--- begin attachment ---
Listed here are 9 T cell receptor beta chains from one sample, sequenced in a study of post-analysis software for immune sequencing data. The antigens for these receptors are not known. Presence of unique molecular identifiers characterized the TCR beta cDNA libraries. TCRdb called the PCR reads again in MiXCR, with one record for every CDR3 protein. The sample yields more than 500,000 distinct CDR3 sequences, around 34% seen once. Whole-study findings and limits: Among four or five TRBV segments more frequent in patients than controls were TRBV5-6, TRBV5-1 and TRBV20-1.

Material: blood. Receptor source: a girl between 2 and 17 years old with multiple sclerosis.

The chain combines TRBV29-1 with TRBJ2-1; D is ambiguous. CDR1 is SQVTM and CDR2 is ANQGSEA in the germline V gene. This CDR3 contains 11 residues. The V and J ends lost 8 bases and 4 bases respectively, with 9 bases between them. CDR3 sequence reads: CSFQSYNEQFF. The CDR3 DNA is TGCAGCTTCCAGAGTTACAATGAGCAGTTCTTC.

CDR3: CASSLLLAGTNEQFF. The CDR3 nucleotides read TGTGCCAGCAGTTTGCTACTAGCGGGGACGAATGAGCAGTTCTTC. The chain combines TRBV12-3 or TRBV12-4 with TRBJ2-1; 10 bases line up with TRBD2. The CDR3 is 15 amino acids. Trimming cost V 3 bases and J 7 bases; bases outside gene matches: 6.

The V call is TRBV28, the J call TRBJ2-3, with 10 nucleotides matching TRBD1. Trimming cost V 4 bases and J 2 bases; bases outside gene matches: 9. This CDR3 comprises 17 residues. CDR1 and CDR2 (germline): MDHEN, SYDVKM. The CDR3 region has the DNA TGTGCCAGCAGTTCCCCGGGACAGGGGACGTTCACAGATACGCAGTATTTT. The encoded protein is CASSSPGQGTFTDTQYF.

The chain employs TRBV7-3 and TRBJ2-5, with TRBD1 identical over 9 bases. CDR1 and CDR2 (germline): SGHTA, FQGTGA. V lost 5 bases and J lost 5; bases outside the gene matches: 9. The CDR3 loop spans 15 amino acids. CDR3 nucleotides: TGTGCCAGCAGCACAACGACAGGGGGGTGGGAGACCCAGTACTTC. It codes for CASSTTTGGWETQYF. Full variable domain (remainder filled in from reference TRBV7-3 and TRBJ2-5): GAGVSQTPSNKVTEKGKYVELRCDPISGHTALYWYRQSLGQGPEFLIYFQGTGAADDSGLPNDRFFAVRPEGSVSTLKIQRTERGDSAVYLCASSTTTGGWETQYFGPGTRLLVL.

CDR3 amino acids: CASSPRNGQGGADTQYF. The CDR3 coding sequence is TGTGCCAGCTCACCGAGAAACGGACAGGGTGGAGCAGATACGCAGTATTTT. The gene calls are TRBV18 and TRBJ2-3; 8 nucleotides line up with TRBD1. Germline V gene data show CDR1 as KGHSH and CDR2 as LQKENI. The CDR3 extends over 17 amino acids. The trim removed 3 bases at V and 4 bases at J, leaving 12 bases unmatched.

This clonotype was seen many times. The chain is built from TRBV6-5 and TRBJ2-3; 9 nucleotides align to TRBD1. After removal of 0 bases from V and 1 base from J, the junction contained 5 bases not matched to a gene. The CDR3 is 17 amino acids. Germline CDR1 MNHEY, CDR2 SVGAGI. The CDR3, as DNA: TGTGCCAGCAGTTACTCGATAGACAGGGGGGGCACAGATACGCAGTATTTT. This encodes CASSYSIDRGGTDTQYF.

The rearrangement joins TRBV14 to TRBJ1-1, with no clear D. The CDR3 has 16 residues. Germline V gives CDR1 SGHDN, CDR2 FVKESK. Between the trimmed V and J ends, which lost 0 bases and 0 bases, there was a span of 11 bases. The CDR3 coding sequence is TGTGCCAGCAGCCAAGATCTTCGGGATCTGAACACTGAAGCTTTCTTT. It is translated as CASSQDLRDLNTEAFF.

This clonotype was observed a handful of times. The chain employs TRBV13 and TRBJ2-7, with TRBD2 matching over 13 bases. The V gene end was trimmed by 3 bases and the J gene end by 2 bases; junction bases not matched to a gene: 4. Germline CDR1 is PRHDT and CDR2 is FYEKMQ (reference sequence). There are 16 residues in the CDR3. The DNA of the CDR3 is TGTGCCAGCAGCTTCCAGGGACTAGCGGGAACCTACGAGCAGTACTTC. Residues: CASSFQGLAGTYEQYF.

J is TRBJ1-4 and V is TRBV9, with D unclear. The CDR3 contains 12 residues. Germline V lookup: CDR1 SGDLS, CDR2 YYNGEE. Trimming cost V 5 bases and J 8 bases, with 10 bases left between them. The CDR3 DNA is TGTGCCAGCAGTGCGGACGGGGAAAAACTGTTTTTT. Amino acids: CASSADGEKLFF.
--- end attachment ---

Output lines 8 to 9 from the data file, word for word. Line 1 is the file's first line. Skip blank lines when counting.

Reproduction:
This clonotype was seen many times. The chain is built from TRBV6-5 and TRBJ2-3; 9 nucleotides align to TRBD1. After removal of 0 bases from V and 1 base from J, the junction contained 5 bases not matched to a gene. The CDR3 is 17 amino acids. Germline CDR1 MNHEY, CDR2 SVGAGI. The CDR3, as DNA: TGTGCCAGCAGTTACTCGATAGACAGGGGGGGCACAGATACGCAGTATTTT. This encodes CASSYSIDRGGTDTQYF.

The rearrangement joins TRBV14 to TRBJ1-1, with no clear D. The CDR3 has 16 residues. Germline V gives CDR1 SGHDN, CDR2 FVKESK. Between the trimmed V and J ends, which lost 0 bases and 0 bases, there was a span of 11 bases. The CDR3 coding sequence is TGTGCCAGCAGCCAAGATCTTCGGGATCTGAACACTGAAGCTTTCTTT. It is translated as CASSQDLRDLNTEAFF.